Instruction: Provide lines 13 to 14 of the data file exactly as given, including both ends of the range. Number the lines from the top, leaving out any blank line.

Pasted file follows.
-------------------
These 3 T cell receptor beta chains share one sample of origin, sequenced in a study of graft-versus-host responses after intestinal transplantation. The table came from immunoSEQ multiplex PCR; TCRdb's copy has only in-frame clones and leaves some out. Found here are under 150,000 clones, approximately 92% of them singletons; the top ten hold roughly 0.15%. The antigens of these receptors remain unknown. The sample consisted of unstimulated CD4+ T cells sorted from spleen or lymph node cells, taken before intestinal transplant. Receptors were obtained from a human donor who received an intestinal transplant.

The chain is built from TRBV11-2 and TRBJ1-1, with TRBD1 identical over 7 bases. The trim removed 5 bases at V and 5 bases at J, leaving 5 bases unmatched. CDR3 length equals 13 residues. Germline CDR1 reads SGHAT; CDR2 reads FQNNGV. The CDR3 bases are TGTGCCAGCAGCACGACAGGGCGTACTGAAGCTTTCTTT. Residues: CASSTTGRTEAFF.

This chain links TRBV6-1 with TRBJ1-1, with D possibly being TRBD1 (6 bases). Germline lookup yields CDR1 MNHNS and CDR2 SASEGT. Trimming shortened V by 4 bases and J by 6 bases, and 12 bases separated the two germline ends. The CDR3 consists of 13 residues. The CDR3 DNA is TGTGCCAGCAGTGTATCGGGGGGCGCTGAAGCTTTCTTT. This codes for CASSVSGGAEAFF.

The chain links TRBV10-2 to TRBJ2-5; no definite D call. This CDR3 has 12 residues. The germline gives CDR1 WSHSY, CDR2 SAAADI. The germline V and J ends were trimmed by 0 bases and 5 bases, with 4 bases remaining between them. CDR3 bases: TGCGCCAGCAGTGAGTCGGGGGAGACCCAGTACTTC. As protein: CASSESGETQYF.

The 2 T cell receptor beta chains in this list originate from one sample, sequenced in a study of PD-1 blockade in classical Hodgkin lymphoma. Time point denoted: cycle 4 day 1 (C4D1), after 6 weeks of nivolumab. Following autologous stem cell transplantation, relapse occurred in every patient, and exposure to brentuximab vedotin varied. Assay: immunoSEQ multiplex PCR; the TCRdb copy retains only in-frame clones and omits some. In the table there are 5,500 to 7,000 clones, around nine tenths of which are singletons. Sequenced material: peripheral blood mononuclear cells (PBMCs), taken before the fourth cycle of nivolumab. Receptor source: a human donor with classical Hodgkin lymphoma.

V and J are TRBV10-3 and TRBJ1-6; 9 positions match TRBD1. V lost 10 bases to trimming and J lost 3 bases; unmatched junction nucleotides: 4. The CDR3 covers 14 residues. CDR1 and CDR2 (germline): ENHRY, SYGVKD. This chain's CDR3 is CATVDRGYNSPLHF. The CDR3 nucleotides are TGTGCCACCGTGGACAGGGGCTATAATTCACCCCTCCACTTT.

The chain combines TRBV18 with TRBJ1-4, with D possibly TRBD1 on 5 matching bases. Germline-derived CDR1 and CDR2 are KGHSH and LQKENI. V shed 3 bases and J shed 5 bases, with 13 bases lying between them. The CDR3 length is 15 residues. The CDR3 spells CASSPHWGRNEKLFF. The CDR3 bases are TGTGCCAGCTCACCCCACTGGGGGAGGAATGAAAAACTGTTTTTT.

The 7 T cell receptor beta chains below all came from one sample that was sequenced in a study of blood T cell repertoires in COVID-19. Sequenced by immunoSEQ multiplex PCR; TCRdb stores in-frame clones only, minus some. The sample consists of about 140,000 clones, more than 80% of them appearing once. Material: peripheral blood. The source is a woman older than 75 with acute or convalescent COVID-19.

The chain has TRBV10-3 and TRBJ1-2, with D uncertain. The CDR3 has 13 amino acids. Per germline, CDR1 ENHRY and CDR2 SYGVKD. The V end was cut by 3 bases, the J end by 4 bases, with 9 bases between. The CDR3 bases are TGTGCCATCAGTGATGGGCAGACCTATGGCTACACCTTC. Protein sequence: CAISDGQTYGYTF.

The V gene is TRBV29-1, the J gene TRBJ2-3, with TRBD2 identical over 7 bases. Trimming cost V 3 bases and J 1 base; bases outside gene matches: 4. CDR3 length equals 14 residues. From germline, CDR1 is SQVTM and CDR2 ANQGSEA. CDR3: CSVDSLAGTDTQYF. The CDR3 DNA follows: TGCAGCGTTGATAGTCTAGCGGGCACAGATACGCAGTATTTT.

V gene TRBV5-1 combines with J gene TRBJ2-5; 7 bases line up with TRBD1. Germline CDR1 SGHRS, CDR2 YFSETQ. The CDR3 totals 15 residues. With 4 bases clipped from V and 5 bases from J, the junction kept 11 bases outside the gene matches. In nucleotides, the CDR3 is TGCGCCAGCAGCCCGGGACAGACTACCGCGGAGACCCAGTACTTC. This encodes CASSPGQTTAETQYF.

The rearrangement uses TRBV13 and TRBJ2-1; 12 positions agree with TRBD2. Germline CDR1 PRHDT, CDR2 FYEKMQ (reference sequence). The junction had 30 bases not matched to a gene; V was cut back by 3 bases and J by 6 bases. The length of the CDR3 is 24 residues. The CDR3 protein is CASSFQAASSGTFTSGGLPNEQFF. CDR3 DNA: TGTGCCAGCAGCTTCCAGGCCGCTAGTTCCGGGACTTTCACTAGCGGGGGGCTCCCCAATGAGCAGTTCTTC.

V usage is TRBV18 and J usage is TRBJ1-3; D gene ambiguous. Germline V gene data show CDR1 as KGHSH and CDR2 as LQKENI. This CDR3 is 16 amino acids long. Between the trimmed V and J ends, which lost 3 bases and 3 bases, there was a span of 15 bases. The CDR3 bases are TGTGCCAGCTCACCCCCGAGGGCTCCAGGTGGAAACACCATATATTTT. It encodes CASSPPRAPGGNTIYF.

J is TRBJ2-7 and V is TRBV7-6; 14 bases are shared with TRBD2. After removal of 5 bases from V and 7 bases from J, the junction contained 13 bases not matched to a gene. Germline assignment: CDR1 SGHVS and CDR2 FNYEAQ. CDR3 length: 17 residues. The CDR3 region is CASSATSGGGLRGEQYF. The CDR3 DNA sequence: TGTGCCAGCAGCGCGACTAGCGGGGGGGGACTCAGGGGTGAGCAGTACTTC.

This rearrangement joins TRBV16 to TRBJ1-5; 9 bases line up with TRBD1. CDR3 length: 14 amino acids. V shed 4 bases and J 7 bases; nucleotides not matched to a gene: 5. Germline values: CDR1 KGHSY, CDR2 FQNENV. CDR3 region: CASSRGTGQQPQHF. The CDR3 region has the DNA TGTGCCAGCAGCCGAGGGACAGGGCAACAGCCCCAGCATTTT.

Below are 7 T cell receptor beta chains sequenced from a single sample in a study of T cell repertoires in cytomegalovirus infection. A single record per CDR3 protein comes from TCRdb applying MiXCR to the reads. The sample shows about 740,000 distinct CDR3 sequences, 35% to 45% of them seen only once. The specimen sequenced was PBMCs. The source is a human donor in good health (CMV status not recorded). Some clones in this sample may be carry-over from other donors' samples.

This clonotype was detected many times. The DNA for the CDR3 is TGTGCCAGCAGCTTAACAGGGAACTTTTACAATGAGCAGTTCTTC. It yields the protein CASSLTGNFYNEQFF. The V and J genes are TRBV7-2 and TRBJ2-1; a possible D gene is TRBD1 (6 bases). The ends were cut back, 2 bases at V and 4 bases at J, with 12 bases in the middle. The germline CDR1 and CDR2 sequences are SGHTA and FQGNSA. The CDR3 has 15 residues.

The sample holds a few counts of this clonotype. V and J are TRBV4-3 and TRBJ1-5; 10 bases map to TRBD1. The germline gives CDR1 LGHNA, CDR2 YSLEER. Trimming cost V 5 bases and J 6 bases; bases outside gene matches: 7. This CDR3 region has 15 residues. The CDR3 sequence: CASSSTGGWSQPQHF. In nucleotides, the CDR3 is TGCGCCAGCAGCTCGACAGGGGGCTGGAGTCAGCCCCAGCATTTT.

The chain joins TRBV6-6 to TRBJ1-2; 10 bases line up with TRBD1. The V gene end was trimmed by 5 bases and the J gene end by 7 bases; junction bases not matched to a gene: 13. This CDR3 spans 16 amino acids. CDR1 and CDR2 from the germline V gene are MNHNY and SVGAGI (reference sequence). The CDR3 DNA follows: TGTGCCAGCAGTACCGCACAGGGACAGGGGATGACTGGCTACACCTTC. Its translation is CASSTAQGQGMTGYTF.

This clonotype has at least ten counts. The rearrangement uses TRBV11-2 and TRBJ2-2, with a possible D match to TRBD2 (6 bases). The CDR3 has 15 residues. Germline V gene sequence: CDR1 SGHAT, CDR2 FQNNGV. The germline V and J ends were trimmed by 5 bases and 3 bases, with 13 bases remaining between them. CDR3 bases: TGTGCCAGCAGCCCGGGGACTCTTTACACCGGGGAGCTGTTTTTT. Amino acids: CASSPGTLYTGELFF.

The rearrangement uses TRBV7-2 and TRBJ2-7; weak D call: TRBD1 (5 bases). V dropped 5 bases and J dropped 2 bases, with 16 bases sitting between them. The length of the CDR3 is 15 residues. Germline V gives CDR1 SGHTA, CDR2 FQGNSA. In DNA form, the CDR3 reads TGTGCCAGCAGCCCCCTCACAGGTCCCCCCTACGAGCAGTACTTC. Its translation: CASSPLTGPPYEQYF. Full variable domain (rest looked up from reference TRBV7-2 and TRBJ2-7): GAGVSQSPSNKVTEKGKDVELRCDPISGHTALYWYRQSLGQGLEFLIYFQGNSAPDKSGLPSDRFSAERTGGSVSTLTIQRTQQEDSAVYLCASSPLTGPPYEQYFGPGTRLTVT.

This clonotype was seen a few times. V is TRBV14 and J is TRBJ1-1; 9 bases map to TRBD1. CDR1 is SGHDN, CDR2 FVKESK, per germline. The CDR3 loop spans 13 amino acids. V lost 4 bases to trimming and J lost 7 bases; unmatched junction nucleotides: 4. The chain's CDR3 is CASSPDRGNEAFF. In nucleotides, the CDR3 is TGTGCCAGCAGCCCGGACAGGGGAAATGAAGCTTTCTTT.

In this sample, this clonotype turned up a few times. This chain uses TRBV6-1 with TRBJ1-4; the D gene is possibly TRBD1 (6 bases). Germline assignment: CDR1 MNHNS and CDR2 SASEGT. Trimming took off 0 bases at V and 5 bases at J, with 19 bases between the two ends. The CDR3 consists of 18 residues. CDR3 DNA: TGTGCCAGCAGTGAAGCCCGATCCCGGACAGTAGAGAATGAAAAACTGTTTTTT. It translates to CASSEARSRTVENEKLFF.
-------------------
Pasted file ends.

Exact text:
V usage is TRBV18 and J usage is TRBJ1-3; D gene ambiguous. Germline V gene data show CDR1 as KGHSH and CDR2 as LQKENI. This CDR3 is 16 amino acids long. Between the trimmed V and J ends, which lost 3 bases and 3 bases, there was a span of 15 bases. The CDR3 bases are TGTGCCAGCTCACCCCCGAGGGCTCCAGGTGGAAACACCATATATTTT. It encodes CASSPPRAPGGNTIYF.

J is TRBJ2-7 and V is TRBV7-6; 14 bases are shared with TRBD2. After removal of 5 bases from V and 7 bases from J, the junction contained 13 bases not matched to a gene. Germline assignment: CDR1 SGHVS and CDR2 FNYEAQ. CDR3 length: 17 residues. The CDR3 region is CASSATSGGGLRGEQYF. The CDR3 DNA sequence: TGTGCCAGCAGCGCGACTAGCGGGGGGGGACTCAGGGGTGAGCAGTACTTC.